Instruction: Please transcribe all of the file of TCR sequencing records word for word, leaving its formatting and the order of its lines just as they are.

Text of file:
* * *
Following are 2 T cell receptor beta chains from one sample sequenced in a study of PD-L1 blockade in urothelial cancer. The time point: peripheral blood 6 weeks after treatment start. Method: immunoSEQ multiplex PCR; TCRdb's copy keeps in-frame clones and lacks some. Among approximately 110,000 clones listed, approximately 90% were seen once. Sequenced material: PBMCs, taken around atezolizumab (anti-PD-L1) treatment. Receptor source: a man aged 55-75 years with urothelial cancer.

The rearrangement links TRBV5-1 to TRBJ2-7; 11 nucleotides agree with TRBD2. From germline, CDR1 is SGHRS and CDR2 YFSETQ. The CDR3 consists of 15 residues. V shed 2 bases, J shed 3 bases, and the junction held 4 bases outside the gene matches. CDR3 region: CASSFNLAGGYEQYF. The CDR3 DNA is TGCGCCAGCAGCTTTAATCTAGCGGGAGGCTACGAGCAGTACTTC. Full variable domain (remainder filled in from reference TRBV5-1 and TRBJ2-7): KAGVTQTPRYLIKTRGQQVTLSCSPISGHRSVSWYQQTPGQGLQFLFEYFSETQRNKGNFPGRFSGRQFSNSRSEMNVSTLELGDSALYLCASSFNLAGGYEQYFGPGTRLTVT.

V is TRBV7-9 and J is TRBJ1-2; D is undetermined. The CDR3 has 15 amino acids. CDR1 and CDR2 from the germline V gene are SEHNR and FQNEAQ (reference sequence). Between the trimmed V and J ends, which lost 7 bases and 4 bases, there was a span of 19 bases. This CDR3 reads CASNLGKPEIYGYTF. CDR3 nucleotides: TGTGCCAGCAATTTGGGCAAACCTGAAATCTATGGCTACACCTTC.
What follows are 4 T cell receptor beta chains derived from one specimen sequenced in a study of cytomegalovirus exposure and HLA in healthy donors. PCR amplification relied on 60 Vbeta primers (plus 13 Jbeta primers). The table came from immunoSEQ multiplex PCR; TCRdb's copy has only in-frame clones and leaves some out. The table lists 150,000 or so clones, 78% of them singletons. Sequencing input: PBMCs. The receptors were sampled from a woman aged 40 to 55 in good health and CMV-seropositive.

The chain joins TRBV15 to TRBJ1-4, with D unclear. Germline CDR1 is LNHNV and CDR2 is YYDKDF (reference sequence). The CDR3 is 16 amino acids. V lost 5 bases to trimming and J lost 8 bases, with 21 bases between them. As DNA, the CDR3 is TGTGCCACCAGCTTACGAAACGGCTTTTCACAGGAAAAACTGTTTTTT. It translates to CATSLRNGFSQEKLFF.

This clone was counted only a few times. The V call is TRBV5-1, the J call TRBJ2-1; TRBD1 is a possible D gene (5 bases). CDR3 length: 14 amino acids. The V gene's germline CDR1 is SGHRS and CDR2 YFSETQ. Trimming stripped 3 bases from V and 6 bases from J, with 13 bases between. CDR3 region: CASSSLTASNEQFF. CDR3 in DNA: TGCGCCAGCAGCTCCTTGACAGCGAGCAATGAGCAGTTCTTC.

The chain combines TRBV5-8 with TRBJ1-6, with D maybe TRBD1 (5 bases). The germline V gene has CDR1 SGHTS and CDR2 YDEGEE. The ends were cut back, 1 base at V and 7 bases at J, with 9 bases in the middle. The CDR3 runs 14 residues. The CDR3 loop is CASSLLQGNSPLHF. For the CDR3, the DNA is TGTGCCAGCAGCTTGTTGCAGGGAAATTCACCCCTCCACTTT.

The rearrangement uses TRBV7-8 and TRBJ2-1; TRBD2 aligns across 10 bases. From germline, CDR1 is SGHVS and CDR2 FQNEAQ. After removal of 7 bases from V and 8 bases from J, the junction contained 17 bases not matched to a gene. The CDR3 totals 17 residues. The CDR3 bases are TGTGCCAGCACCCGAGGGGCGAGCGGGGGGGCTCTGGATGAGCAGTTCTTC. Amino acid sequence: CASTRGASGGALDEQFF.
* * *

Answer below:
Following are 2 T cell receptor beta chains from one sample sequenced in a study of PD-L1 blockade in urothelial cancer. The time point: peripheral blood 6 weeks after treatment start. Method: immunoSEQ multiplex PCR; TCRdb's copy keeps in-frame clones and lacks some. Among approximately 110,000 clones listed, approximately 90% were seen once. Sequenced material: PBMCs, taken around atezolizumab (anti-PD-L1) treatment. Receptor source: a man aged 55-75 years with urothelial cancer.

The rearrangement links TRBV5-1 to TRBJ2-7; 11 nucleotides agree with TRBD2. From germline, CDR1 is SGHRS and CDR2 YFSETQ. The CDR3 consists of 15 residues. V shed 2 bases, J shed 3 bases, and the junction held 4 bases outside the gene matches. CDR3 region: CASSFNLAGGYEQYF. The CDR3 DNA is TGCGCCAGCAGCTTTAATCTAGCGGGAGGCTACGAGCAGTACTTC. Full variable domain (remainder filled in from reference TRBV5-1 and TRBJ2-7): KAGVTQTPRYLIKTRGQQVTLSCSPISGHRSVSWYQQTPGQGLQFLFEYFSETQRNKGNFPGRFSGRQFSNSRSEMNVSTLELGDSALYLCASSFNLAGGYEQYFGPGTRLTVT.

V is TRBV7-9 and J is TRBJ1-2; D is undetermined. The CDR3 has 15 amino acids. CDR1 and CDR2 from the germline V gene are SEHNR and FQNEAQ (reference sequence). Between the trimmed V and J ends, which lost 7 bases and 4 bases, there was a span of 19 bases. This CDR3 reads CASNLGKPEIYGYTF. CDR3 nucleotides: TGTGCCAGCAATTTGGGCAAACCTGAAATCTATGGCTACACCTTC.
What follows are 4 T cell receptor beta chains derived from one specimen sequenced in a study of cytomegalovirus exposure and HLA in healthy donors. PCR amplification relied on 60 Vbeta primers (plus 13 Jbeta primers). The table came from immunoSEQ multiplex PCR; TCRdb's copy has only in-frame clones and leaves some out. The table lists 150,000 or so clones, 78% of them singletons. Sequencing input: PBMCs. The receptors were sampled from a woman aged 40 to 55 in good health and CMV-seropositive.

The chain joins TRBV15 to TRBJ1-4, with D unclear. Germline CDR1 is LNHNV and CDR2 is YYDKDF (reference sequence). The CDR3 is 16 amino acids. V lost 5 bases to trimming and J lost 8 bases, with 21 bases between them. As DNA, the CDR3 is TGTGCCACCAGCTTACGAAACGGCTTTTCACAGGAAAAACTGTTTTTT. It translates to CATSLRNGFSQEKLFF.

This clone was counted only a few times. The V call is TRBV5-1, the J call TRBJ2-1; TRBD1 is a possible D gene (5 bases). CDR3 length: 14 amino acids. The V gene's germline CDR1 is SGHRS and CDR2 YFSETQ. Trimming stripped 3 bases from V and 6 bases from J, with 13 bases between. CDR3 region: CASSSLTASNEQFF. CDR3 in DNA: TGCGCCAGCAGCTCCTTGACAGCGAGCAATGAGCAGTTCTTC.

The chain combines TRBV5-8 with TRBJ1-6, with D maybe TRBD1 (5 bases). The germline V gene has CDR1 SGHTS and CDR2 YDEGEE. The ends were cut back, 1 base at V and 7 bases at J, with 9 bases in the middle. The CDR3 runs 14 residues. The CDR3 loop is CASSLLQGNSPLHF. For the CDR3, the DNA is TGTGCCAGCAGCTTGTTGCAGGGAAATTCACCCCTCCACTTT.

The rearrangement uses TRBV7-8 and TRBJ2-1; TRBD2 aligns across 10 bases. From germline, CDR1 is SGHVS and CDR2 FQNEAQ. After removal of 7 bases from V and 8 bases from J, the junction contained 17 bases not matched to a gene. The CDR3 totals 17 residues. The CDR3 bases are TGTGCCAGCACCCGAGGGGCGAGCGGGGGGGCTCTGGATGAGCAGTTCTTC. Amino acid sequence: CASTRGASGGALDEQFF.